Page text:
So, I think the biggest challenge is prioritization, right? There are so many things that you could do. When you get into a space, as a new CS leader, you’re hearing everybody’s pet challenges and pain points. And I think really focusing on what is going to be a priority and have the greatest impact is the biggest, biggest challenge that CS teams and CS leaders can deal with, because it’d be very easy to be sort of focused on the small thing, and not really looking at what’s happening with your processes. And what you say is your delivery, and expectations for your customers. And so, CS leaders have to listen to all of those ideas, pull them in, and make some decision-making processes that are inclusive and listening to their teams.

But it’s really up to CS leaders to lay out a vision for what they’re doing and for their focus priority so that they can move there. And so for my work this year, I’ve really worked on identifying those core priorities, really looking at our milestone moments for our customer journey. And I was really fortunate when I came into this space that my leadership had a really clear vision for me. So, I think it’s important for CS leaders to coordinate with their leadership, make sure that they’re on the same page and steering the ship in the same direction. So, we spent that first year really focused on sustainability and quality, how are we really improving the quality of our service. And that allowed us to get into a space of innovation and growth for not just the CS team, but our entire org. And you know, it doesn’t work without really strong coordination. And communication between teams, with sales, marketing, implementation, and support, it’s really complex. But I think that’s probably the biggest challenge within the organization: to not get caught into silos and think that you’re the one thing that is going to move things forward. It really takes a lot of interaction and coordination across teams.

Having the right tools and tech

Irina 16:08
You mentioned earlier something about tools, you mentioned it indirectly working in the sales CRM. I want to ask you how important are those, the tools and the technology, or having the right tools, and technology for CS?

Keishla 16:30
Having a good tech stack is really important. And sometimes, it’s not about having all the bells and whistles in every tool out there, because there’s lots of things to choose from. But it’s also making sure that the tech tools you have, you’re really maximizing the value and the use case of it. So, we got a little bit, you know, we stripped down to our core foundational tool, and we’re really trying to figure out how we’re adding on and layering in the right tools at the right time, and how we use that to be able to support the work that we do.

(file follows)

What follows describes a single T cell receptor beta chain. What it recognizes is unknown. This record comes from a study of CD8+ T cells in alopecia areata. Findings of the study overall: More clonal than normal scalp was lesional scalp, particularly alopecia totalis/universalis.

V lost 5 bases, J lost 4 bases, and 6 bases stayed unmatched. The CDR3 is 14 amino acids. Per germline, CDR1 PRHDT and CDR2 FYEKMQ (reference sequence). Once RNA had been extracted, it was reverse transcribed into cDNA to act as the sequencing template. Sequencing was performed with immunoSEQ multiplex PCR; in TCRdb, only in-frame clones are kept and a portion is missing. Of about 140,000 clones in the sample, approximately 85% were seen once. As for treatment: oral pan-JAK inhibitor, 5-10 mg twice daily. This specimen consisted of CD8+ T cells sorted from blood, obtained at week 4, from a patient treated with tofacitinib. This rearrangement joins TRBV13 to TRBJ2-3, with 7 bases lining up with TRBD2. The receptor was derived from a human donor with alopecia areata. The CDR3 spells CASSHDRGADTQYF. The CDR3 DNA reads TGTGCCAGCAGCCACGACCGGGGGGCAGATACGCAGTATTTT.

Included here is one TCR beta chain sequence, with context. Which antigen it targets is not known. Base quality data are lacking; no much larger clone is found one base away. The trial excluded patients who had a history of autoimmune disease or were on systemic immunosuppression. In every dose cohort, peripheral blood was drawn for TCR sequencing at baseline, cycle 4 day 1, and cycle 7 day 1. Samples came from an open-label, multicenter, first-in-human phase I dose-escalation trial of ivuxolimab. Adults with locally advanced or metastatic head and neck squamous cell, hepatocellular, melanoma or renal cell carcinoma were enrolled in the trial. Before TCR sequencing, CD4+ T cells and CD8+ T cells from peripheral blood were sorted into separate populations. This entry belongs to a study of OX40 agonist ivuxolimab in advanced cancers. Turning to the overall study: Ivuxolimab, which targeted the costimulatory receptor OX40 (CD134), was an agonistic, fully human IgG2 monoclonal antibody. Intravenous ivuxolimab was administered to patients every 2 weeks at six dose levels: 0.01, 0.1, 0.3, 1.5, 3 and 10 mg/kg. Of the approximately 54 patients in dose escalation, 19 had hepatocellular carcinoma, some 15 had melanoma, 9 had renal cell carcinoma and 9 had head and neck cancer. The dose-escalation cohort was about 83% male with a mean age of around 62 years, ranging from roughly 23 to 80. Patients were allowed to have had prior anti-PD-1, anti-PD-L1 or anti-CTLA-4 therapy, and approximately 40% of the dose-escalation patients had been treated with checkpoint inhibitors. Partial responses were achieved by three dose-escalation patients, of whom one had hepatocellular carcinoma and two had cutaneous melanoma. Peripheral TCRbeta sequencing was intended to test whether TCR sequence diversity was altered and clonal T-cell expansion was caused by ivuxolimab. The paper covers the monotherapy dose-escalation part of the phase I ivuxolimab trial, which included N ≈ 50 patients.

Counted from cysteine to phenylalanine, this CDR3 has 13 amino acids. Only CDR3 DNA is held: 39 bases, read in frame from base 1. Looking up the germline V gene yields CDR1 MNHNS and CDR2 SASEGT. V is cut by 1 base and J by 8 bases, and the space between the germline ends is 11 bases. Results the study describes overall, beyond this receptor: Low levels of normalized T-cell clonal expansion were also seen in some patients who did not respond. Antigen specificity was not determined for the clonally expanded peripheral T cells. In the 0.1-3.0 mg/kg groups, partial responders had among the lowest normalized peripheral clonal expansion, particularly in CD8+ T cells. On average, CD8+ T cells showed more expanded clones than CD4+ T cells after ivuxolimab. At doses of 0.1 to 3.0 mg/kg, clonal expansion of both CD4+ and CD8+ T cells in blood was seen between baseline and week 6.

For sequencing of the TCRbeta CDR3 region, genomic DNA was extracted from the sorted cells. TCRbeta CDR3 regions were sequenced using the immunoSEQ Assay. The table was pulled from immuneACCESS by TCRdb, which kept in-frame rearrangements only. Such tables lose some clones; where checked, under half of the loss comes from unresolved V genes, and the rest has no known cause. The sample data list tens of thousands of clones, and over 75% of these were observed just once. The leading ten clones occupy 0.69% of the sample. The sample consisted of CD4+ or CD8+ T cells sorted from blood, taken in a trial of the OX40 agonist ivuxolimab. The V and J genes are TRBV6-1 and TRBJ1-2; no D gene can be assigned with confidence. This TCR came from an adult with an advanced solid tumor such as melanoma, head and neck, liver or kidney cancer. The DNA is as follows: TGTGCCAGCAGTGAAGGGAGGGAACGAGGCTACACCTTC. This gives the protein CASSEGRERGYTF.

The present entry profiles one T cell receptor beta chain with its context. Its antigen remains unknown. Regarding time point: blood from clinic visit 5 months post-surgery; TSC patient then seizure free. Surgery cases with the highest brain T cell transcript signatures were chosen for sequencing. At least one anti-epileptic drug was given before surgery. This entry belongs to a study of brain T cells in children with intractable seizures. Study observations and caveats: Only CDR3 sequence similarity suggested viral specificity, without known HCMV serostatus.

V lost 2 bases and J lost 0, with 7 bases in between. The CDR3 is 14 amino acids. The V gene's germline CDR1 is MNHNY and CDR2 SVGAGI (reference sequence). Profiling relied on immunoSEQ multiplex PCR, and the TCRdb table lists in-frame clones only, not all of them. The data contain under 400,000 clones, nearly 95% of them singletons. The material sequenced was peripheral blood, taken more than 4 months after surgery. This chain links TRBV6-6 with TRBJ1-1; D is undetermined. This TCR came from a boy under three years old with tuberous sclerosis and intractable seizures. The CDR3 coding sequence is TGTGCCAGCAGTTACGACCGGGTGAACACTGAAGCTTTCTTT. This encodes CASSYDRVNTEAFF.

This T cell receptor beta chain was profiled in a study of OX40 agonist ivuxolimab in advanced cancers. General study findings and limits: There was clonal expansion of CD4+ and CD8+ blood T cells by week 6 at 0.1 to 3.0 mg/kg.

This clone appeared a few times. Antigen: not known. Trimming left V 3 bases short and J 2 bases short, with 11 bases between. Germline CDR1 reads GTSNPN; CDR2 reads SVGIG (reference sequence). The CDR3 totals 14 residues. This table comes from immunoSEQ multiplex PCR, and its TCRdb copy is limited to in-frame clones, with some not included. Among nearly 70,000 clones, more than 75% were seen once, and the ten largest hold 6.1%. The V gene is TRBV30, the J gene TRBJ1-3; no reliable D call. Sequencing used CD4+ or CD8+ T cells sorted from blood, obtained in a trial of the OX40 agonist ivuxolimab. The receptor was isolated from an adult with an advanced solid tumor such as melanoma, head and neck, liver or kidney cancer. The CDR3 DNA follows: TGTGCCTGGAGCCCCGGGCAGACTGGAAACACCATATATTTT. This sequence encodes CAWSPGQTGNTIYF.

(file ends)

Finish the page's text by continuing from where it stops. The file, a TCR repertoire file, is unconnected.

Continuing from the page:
I think it’s a really interesting experience for Customer Success leaders to lead their teams through an adoption of a product because I think it’s a very eye-opening experience, because they’re actually sitting in the seat of a customer in that way. And so, I’ve had an opportunity to implement a couple of really core and central technology tools in a couple of different organizations, and the work that it takes to figure out how to get your team to not reject a tool and stay in their own little ways that they’ve worked around to figure out how to get their jobs done, you’ve got to get your teams to make changes. And it really is an eye-opening experience for them to translate into their CS work with their customers.

So, this has been a year of us really getting clean with where we are in our sales CRM. We’re now layering in a new CS CRM tool that integrates, you know, we got some pretty early, well integration, and we’re not just thinking about, sometimes I think when people think about integration, you really focus on whether or not systematically and technically do they talk to one another. But it’s also got to integrate with the way that you work. And so, we’ve really been taking the time to think about, you know, where things are placed on the screen, how many clicks is it going to take to do that thing? And like, because if it’s going to take too many clicks, over time, your CSMs are going to step away from the tool. And how do we get to the right expectations, and then build practice with the work that is then having an impact on the outcomes that you want, and giving you the data and information that you want.

Building CS key alliances

Irina 18:36
In your journey through different organizations who are your main partners in driving CS? And how do you build these key alliances?

Keishla 18:45